If your book had a soundtrack, what are some songs that would be on it?
This is such a great question. Anything by Palace, maybe “Lost in the Night.” “Take Care” by Beach House. “I Wanna Be Good” by The Walters. Oh, “Garden View” by Hales Corner. There are a lot of artists that I feel could fit the vibe of Words for the Living: Crumb, The Marias, Peach Pit, Indigo De Souza, boygenius, Faye Webster, Claud, SALES, anything with a sort of considerate softness.
Describe your dream book cover.
I have thought about this a lot recently. I am also a visual artist, so I’ve debated creating a cover for myself. But I am also an appreciator of the arts and have considered commissioning a painter. Art is all I know for sure, something delicate and beautiful. I like those covers where there’s a hint of elegance to them, where the cover knows something about the work that even the words can’t fully explain.
What other professions have you worked in? What’s something about you that your readers wouldn’t know?
I’ve worked in so many different jobs—food service, pet care, retail. I’m an illustrator and artist. I just completed my undergrad back in June and I might go back to school—who knows? I sort of find myself everywhere, doing all sorts of things. Maybe something they wouldn’t know is that I’m a passionate environmentalist, which means I show up in a variety of different ways with my community. For me, this means working with groups that are tackling bigger questions about how we function as a society and the current systems that exploit people and the natural world. You could maybe sense that from my work—I’m not sure.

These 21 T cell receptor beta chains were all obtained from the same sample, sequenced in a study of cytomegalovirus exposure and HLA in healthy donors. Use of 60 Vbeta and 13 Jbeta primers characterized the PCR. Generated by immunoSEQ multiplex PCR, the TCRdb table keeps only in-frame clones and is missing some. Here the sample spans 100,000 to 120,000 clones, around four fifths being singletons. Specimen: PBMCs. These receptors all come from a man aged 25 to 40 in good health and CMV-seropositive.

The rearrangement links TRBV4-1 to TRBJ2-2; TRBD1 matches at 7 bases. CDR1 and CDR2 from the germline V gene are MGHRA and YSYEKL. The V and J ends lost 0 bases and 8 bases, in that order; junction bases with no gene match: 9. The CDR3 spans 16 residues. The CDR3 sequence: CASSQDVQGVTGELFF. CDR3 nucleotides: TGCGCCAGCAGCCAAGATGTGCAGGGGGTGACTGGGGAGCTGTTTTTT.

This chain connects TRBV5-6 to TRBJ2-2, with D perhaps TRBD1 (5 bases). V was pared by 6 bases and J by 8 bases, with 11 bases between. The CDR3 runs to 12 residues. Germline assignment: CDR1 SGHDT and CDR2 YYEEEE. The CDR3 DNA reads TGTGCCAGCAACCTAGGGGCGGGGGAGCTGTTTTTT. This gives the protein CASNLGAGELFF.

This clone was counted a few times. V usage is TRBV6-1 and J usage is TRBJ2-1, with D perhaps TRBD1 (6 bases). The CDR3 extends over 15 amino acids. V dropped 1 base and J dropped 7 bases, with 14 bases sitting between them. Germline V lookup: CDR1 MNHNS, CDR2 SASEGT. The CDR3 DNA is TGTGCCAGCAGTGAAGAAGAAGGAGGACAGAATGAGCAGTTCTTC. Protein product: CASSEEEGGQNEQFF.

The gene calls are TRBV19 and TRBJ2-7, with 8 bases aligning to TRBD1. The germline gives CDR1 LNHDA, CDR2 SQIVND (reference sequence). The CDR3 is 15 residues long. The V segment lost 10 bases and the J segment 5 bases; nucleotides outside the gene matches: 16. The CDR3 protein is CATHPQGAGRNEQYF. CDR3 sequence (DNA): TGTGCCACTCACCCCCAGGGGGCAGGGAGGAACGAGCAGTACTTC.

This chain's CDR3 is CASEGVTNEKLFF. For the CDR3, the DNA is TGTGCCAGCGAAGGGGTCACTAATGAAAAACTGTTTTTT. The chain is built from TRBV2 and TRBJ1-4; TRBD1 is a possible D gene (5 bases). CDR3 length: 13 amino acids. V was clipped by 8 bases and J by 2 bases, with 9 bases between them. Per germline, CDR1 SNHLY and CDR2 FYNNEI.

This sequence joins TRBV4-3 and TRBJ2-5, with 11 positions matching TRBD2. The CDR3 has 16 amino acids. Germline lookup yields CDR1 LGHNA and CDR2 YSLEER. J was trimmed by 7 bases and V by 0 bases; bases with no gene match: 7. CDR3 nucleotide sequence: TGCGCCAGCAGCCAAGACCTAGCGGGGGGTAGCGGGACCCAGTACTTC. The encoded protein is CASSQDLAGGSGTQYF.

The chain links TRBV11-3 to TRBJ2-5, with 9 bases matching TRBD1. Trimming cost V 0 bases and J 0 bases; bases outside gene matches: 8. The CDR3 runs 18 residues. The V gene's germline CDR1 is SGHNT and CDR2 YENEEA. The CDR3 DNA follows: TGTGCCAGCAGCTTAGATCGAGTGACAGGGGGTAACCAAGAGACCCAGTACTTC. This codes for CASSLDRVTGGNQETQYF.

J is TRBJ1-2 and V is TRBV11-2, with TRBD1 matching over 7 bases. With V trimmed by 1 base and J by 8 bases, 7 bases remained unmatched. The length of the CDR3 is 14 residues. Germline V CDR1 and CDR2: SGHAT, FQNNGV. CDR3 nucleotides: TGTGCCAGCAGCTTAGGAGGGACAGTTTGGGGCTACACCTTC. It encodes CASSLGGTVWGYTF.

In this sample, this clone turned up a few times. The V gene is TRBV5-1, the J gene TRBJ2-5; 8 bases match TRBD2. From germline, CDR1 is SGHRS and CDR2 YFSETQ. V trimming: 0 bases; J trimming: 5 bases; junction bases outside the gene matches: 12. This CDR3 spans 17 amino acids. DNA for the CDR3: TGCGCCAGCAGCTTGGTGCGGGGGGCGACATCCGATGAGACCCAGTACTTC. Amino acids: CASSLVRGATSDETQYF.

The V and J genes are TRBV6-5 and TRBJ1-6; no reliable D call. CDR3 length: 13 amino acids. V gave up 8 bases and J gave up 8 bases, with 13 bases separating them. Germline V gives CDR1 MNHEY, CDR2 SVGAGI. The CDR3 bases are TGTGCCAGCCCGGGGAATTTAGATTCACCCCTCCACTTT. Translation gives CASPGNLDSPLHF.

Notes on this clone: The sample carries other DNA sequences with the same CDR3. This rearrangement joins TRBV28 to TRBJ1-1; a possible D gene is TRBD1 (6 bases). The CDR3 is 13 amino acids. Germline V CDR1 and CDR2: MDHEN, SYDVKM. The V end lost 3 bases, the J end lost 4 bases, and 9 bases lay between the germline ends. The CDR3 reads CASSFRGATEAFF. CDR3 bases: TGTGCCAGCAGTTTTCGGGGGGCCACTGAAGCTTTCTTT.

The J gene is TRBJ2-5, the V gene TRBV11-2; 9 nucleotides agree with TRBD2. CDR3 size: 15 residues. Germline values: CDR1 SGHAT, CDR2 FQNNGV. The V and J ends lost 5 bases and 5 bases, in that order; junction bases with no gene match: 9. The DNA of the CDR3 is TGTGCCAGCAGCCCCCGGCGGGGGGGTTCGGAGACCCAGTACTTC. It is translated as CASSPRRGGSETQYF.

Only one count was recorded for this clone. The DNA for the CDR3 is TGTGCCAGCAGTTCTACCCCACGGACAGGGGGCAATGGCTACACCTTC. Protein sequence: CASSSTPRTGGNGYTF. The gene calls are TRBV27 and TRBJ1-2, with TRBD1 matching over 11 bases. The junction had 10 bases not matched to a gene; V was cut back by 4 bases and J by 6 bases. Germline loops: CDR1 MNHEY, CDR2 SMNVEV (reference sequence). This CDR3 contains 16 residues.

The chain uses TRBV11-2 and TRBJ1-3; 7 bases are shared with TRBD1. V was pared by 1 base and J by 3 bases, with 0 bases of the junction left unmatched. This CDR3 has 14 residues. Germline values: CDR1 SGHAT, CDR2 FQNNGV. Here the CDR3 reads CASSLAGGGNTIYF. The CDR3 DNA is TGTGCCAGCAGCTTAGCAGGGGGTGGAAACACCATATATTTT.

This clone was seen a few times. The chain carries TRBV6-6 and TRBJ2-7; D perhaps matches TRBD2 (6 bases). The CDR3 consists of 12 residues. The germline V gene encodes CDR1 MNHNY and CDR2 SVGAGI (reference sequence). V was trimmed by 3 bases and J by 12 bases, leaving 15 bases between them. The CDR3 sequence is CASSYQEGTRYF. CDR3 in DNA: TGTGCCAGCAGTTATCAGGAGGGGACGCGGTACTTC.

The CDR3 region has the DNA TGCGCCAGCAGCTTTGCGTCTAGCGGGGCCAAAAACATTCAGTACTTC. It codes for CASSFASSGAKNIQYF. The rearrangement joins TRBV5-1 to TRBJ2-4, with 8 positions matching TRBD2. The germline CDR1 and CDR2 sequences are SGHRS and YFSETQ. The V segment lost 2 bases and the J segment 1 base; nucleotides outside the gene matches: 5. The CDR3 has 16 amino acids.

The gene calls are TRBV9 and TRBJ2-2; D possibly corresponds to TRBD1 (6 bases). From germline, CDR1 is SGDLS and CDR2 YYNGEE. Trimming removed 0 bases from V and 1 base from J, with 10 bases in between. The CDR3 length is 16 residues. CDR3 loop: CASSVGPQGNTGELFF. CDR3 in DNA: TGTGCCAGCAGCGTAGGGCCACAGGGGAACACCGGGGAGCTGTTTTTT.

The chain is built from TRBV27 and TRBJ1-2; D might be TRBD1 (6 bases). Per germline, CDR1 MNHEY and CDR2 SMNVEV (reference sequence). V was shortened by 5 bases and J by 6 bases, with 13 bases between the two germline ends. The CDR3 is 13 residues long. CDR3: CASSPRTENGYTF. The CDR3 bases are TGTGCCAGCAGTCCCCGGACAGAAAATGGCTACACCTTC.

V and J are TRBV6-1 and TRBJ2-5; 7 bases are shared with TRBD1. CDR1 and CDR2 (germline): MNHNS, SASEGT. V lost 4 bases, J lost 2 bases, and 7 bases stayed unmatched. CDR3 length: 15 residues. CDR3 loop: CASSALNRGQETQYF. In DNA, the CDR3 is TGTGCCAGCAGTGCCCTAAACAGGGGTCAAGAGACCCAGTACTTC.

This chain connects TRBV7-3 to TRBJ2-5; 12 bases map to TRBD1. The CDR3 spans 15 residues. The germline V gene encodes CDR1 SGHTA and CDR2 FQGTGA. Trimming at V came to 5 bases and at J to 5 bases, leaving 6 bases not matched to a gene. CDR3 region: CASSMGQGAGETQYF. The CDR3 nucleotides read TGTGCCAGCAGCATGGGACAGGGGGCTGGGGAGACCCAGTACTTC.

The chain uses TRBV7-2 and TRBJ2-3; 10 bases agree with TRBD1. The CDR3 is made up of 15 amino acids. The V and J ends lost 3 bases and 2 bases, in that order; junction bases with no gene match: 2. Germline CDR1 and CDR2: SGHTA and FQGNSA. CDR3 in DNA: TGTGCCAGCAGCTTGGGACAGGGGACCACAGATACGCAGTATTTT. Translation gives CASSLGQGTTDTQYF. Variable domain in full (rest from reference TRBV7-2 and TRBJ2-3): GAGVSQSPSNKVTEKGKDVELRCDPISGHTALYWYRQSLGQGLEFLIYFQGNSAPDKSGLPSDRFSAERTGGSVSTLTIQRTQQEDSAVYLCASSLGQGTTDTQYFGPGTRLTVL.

What books did you read (for research or comfort) throughout your writing process?
I read a lot of both fiction and non-fiction. I read about the world, about love, about hate. I read about dialectics and ethics of care. I read about meaning-making and embodiment. Notable works for me would be The Bell Jar by Sylvia Plath, On Earth We’re Briefly Gorgeous by Ocean Vuong, Somebody Loves You by Mona Arshi and Veronika Decides to Die by Paulo Coelho. I read an interesting anthology called Tongues: On Longing and Belonging through Language that really stuck with me. Tons of pieces that explore humanness and social paradoxes. I’m sure I am forgetting some—I started writing this nearly ten years ago, and there have been many things read and enjoyed since then.
What is one thing you hope readers take away from reading your book? How do you envision your perfect reader?
I just hope readers see themselves in it. I hope there’s a sense of ‘Hey, I’m here too, I’m alive, this discomfort is normal. Love is complicated. Life is too.’. The book could be seen as existential, there are a lot of big questions, a lot of stripping life down to nothing and building it into everything, sometimes even at the same time. I would like to think someone might find solace in some of the words, even the tough ones. I don’t think my work is in any way universal, but because of the foundation of this book rooted in the humaness of existing –losing and finding meaning, I think most could see themselves in some of the pieces. I don’t know if there is a perfect reader for this type of piece, maybe just anyone who has sat and asked themselves ‘why?’